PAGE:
Let's face it: the housing market is a major bummer. Young people can barely pay their rent; how are they supposed to save enough money for a down payment on a house? Some people advise taking on a fixer-upper. But what about the ultimate fixer-upper, a place most people would never even consider living in? That's right, a former meth lab. What does it take to clean up a meth lab and make it livable again? Quite simply, a lot of work. These are the steps you'd follow if you found yourself in the unlikely situation of owning a former meth lab.
The volatile chemicals from the former lab can cause explosions, fires, and major health problems and must be disposed of properly. This disposal process is a lot of work, and in the end, it doesn't necessarily mean the house is livable afterwards. But not to worry. This list will take you through all the fun details of cleaning up a former meth lab.
First thing's first: you need to air your newly acquired meth lab out. Before remediation (cleanup) can begin, the building must be ventilated and evaluated in order for a cleanup plan to be made. Since all your doors and windows are going to be open, you're probably going to want to find some way to secure your property, like erecting a large fence around it. Alternatively, you could just say f*ck it, leave it unsecured, and see what happens. It's already a meth lab, what else could someone possibly do to it?
Now you've got a big choice to make: hire a professional to remove the hazardous chemicals or DIY. This is a tough decision for many new homeowners. Hiring a professional to do your renovations will make things a lot easier, but doing it yourself will save you money. If you choose to DIY, you're probably going to want to take the 40-hour HAZWOPER course, which will train you in the removal of hazardous waste. At a cost of only $245 and the possibility of exposing yourself to chemicals that materials that could potentially poison you, it's a steal.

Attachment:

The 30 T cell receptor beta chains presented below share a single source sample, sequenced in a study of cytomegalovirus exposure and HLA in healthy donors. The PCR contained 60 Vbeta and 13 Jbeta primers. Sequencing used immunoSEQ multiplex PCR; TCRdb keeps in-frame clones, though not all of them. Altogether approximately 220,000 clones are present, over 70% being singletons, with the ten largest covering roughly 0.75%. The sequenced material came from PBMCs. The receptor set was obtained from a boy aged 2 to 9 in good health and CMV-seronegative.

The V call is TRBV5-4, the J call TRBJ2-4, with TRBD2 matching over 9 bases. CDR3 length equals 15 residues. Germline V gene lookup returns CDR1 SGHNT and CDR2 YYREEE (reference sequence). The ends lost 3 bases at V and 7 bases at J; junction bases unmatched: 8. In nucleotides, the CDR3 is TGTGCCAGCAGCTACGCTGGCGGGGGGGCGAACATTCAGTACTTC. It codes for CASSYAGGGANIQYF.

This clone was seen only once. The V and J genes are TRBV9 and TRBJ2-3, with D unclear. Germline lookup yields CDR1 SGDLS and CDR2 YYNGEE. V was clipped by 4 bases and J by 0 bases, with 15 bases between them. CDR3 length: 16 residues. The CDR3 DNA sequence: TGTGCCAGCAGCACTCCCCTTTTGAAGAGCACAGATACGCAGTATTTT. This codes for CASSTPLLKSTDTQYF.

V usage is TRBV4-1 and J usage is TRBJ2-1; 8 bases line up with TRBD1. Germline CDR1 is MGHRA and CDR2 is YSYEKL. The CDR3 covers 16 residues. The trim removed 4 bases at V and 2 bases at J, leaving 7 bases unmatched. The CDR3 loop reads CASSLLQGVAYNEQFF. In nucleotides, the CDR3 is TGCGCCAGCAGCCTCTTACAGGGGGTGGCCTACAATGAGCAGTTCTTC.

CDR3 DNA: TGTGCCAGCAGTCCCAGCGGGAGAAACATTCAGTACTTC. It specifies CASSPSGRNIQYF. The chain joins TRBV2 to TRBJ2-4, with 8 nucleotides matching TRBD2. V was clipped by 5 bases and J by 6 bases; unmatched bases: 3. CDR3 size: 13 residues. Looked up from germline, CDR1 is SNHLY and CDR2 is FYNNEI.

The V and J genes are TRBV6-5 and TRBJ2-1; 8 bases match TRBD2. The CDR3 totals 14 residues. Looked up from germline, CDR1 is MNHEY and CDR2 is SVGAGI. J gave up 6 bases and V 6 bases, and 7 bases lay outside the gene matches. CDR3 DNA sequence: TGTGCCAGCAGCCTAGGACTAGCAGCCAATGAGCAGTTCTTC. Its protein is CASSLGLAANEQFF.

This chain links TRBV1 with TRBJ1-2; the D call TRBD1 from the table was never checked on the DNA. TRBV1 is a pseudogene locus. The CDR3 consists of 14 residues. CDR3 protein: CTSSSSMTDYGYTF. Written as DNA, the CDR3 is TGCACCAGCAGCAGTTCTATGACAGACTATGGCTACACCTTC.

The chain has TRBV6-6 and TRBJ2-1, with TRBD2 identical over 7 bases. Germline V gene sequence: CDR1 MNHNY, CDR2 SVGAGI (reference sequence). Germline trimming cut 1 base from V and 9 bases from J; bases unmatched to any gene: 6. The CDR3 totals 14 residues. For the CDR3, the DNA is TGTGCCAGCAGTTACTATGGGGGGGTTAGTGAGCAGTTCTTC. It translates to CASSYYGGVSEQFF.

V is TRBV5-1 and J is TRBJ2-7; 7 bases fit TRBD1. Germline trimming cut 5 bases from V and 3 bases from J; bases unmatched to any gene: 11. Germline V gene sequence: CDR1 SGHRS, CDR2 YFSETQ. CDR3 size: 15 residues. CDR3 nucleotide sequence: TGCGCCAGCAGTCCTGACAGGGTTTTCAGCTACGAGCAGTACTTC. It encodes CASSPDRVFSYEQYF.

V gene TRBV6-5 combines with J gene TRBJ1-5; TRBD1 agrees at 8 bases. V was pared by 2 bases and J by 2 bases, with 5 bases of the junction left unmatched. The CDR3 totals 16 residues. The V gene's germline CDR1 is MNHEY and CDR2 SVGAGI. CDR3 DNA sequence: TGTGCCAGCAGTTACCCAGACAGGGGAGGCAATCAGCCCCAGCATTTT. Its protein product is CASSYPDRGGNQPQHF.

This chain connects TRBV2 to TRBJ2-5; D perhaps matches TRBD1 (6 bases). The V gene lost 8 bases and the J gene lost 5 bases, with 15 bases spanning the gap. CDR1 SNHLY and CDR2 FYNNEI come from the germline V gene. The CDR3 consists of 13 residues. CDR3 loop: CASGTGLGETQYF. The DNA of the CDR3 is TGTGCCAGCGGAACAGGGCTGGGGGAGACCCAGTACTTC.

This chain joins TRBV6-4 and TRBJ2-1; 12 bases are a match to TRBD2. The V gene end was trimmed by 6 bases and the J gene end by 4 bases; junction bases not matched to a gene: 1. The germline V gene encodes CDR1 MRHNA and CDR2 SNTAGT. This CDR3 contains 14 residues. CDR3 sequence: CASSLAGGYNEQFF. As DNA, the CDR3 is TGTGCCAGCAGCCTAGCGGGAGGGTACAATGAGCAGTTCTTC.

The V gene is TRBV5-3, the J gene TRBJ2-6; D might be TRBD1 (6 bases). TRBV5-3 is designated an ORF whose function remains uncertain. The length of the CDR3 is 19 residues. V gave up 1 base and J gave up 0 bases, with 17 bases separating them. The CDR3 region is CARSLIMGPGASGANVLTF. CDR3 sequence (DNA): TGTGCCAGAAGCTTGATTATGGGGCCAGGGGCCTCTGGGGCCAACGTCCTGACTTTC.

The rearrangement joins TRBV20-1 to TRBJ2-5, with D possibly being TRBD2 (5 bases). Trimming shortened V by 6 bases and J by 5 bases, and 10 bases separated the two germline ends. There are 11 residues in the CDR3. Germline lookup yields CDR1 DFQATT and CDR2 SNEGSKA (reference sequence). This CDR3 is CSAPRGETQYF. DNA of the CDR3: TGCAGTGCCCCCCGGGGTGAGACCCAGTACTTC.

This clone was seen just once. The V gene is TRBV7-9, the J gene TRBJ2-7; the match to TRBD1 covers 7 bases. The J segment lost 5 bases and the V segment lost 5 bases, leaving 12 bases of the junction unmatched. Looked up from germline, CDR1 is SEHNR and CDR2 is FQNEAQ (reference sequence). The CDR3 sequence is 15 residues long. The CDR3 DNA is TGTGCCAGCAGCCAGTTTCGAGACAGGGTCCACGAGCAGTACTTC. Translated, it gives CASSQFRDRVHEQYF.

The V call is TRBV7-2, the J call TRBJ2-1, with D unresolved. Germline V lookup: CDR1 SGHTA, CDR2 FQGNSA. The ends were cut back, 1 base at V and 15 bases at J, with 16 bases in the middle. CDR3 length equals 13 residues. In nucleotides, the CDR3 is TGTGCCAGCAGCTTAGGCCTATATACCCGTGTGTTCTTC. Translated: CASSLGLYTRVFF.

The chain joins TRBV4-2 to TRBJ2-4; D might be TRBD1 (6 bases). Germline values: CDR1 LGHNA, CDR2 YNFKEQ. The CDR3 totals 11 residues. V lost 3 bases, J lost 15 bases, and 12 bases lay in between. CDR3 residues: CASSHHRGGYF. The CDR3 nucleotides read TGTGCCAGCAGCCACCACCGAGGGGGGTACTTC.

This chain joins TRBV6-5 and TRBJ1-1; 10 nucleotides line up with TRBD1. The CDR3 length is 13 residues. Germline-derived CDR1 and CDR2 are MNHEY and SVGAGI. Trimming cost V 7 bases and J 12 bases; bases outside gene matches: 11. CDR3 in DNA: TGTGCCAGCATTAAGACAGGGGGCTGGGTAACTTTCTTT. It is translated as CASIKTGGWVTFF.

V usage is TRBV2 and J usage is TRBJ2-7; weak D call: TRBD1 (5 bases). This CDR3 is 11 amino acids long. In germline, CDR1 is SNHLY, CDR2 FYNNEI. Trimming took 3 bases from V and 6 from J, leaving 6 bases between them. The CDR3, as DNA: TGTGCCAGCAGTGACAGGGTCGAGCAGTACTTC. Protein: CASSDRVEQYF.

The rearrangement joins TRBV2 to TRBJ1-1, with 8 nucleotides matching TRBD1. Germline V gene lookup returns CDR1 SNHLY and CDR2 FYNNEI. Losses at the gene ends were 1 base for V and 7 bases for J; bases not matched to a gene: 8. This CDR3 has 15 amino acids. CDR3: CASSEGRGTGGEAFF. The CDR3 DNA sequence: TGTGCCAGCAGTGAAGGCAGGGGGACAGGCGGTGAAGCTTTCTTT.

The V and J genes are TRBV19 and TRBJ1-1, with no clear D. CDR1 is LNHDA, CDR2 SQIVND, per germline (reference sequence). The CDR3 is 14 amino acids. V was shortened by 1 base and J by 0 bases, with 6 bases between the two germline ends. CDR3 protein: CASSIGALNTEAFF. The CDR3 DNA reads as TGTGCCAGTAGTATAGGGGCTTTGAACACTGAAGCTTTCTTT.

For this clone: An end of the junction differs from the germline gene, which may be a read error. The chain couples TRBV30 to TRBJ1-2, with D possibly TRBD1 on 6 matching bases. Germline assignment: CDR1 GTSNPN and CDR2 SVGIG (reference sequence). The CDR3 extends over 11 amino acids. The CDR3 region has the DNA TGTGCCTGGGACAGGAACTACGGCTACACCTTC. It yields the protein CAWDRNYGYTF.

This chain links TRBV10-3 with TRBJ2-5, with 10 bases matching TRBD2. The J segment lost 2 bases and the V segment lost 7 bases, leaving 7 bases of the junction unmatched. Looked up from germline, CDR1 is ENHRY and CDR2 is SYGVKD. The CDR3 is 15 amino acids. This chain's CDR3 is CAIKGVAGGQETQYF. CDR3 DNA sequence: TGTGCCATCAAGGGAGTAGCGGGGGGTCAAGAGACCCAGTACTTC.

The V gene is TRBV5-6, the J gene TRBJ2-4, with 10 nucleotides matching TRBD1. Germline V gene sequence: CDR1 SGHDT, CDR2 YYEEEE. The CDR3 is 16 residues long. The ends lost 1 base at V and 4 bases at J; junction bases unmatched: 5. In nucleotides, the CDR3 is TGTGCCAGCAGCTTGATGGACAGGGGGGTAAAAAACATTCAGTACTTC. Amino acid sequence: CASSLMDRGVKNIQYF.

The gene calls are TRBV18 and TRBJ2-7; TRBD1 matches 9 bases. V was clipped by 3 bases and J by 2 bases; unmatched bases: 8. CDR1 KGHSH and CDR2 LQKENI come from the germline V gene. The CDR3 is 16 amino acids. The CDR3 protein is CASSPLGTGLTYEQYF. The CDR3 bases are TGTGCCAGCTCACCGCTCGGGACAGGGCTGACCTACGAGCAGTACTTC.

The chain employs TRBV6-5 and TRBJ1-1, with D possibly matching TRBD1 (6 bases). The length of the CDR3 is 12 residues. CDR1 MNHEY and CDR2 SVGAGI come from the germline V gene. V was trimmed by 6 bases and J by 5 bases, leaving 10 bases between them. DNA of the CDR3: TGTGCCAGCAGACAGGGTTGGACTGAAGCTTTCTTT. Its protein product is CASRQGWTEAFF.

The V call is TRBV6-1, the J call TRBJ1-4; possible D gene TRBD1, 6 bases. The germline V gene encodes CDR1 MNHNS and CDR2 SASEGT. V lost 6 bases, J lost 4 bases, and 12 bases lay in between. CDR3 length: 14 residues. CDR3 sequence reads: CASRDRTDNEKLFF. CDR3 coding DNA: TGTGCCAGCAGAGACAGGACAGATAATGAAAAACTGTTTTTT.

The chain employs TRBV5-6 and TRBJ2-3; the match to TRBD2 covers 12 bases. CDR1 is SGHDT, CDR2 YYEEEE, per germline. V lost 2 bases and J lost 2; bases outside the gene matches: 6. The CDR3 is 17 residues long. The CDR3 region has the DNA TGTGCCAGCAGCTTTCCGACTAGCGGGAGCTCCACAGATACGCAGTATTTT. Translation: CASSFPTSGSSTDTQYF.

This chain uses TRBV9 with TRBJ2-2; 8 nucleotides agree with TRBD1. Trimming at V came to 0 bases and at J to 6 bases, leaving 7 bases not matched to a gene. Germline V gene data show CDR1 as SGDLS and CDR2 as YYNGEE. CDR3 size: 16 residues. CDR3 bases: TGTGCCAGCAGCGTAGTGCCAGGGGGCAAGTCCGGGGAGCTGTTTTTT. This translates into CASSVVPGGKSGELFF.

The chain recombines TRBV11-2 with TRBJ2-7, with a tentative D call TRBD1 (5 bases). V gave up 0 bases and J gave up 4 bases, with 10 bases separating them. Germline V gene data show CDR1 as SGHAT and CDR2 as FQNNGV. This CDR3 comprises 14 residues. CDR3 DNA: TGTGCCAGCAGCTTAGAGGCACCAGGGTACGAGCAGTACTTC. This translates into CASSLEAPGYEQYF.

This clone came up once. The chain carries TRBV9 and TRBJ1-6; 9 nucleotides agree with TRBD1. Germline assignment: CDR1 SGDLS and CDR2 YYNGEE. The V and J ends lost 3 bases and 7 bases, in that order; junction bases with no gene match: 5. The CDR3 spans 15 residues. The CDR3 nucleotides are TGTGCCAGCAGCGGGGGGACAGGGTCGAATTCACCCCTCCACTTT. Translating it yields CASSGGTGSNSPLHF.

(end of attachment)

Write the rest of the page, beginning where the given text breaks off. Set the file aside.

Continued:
Okay, so you've done your 40-hour HAZWOPER training and you're ready to dive into the cleanup process. You (and your friends that you've roped into this with the promise of pizza and beer) are going to need to wear protective gear such as goggles and boots and use the buddy system when making initial entry into the site. You should remain aware of possible hypodermic needles in the area, use respirators when necessary, and not eat, drink, or smoke in the site during the process. (Although, why would you want to eat there?)
Meth labs are, obviously, full of dangerous chemicals that you don’t necessarily want in a landfill. Well, maybe you don't give a sh*t about landfills, but the state sure does! Protocol varies from state to state, but in many places, “all contaminated materials [should] be wrapped and sealed before they are removed from the site to avoid spreading the contamination to unaffected areas.” The real bummer is contaminated items can't be used again, which means you probably won’t be able to salvage that coffee table, no matter how strong your Flea Market Flip skills are.
After all the contaminated items are disposed of, you need to rip out all the carpets and other plush surfaces and clean the whole house with a vacuum using a High-Efficiency Particulate Air (HEPA) filter. This cleans up any remaining hard to reach particles and cobwebs on hard surfaces such as floors and walls. So if you’re thinking about getting a HEPA filter for allergies, feel confident in the fact that it’s powerful enough to clean up meth labs too.